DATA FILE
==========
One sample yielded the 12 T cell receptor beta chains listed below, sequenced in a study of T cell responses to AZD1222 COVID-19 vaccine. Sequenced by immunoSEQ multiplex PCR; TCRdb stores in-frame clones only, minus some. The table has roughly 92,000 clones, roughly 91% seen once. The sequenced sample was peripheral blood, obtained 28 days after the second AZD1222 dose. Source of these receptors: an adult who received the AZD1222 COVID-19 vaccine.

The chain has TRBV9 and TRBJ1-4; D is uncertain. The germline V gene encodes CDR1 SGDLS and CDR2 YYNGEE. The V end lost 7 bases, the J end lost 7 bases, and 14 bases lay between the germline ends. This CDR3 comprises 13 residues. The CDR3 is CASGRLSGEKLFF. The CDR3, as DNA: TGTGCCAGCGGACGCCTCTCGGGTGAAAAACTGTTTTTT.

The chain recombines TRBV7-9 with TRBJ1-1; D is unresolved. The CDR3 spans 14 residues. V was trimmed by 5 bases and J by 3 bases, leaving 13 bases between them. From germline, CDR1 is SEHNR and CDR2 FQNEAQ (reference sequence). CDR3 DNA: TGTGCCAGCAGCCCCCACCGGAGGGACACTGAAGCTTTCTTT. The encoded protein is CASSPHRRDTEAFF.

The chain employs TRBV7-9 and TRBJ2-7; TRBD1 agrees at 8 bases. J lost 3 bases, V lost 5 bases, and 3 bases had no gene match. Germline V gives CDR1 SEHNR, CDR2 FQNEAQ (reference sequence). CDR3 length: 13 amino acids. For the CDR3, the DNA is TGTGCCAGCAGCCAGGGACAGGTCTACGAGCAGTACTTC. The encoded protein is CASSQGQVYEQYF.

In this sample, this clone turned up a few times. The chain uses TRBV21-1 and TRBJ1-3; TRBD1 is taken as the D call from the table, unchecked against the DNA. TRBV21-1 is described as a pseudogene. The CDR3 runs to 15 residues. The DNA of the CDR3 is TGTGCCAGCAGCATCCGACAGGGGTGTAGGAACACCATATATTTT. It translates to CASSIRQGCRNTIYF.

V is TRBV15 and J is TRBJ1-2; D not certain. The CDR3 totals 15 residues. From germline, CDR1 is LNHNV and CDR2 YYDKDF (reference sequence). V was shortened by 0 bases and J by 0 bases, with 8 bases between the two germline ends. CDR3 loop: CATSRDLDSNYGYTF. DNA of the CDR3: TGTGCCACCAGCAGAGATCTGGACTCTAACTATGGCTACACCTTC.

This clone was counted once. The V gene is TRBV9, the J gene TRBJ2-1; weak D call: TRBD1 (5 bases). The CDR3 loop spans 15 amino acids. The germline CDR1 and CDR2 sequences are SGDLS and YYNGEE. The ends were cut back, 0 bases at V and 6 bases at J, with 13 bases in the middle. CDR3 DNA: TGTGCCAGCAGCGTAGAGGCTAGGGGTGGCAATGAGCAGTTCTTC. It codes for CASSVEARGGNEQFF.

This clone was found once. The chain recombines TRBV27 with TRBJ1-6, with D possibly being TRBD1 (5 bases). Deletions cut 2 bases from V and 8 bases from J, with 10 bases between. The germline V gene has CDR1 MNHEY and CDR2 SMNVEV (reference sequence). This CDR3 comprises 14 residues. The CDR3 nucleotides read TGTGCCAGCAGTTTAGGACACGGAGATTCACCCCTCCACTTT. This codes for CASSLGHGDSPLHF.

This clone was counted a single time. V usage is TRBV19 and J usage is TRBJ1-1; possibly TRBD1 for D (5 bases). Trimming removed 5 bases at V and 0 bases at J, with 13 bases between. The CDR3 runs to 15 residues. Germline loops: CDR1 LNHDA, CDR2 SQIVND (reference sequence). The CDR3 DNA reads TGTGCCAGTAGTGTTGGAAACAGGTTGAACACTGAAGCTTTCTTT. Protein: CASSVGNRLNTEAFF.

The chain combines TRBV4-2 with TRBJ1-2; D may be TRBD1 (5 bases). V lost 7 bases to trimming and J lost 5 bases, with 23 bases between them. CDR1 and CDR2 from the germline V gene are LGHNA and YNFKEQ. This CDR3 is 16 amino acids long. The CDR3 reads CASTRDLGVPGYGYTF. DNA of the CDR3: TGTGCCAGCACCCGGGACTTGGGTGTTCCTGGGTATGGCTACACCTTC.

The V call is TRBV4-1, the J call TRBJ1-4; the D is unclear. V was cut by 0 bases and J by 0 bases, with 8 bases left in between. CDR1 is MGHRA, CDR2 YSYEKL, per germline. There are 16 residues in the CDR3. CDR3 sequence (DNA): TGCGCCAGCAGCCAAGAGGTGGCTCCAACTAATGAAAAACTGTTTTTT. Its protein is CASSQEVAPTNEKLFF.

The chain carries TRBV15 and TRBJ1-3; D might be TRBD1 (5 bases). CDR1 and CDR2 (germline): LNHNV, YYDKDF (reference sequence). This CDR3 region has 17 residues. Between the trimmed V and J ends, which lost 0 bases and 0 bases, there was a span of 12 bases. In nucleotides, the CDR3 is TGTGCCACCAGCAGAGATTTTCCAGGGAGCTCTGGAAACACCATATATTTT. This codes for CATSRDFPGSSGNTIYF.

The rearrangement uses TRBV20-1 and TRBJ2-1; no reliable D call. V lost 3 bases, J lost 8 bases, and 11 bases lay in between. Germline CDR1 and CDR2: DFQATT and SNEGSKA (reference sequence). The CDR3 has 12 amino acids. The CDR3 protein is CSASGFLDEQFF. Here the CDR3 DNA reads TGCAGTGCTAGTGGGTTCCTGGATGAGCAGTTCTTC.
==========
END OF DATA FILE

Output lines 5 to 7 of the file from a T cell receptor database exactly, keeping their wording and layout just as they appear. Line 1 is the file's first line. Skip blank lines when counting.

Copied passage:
In this sample, this clone turned up a few times. The chain uses TRBV21-1 and TRBJ1-3; TRBD1 is taken as the D call from the table, unchecked against the DNA. TRBV21-1 is described as a pseudogene. The CDR3 runs to 15 residues. The DNA of the CDR3 is TGTGCCAGCAGCATCCGACAGGGGTGTAGGAACACCATATATTTT. It translates to CASSIRQGCRNTIYF.

V is TRBV15 and J is TRBJ1-2; D not certain. The CDR3 totals 15 residues. From germline, CDR1 is LNHNV and CDR2 YYDKDF (reference sequence). V was shortened by 0 bases and J by 0 bases, with 8 bases between the two germline ends. CDR3 loop: CATSRDLDSNYGYTF. DNA of the CDR3: TGTGCCACCAGCAGAGATCTGGACTCTAACTATGGCTACACCTTC.

This clone was counted once. The V gene is TRBV9, the J gene TRBJ2-1; weak D call: TRBD1 (5 bases). The CDR3 loop spans 15 amino acids. The germline CDR1 and CDR2 sequences are SGDLS and YYNGEE. The ends were cut back, 0 bases at V and 6 bases at J, with 13 bases in the middle. CDR3 DNA: TGTGCCAGCAGCGTAGAGGCTAGGGGTGGCAATGAGCAGTTCTTC. It codes for CASSVEARGGNEQFF.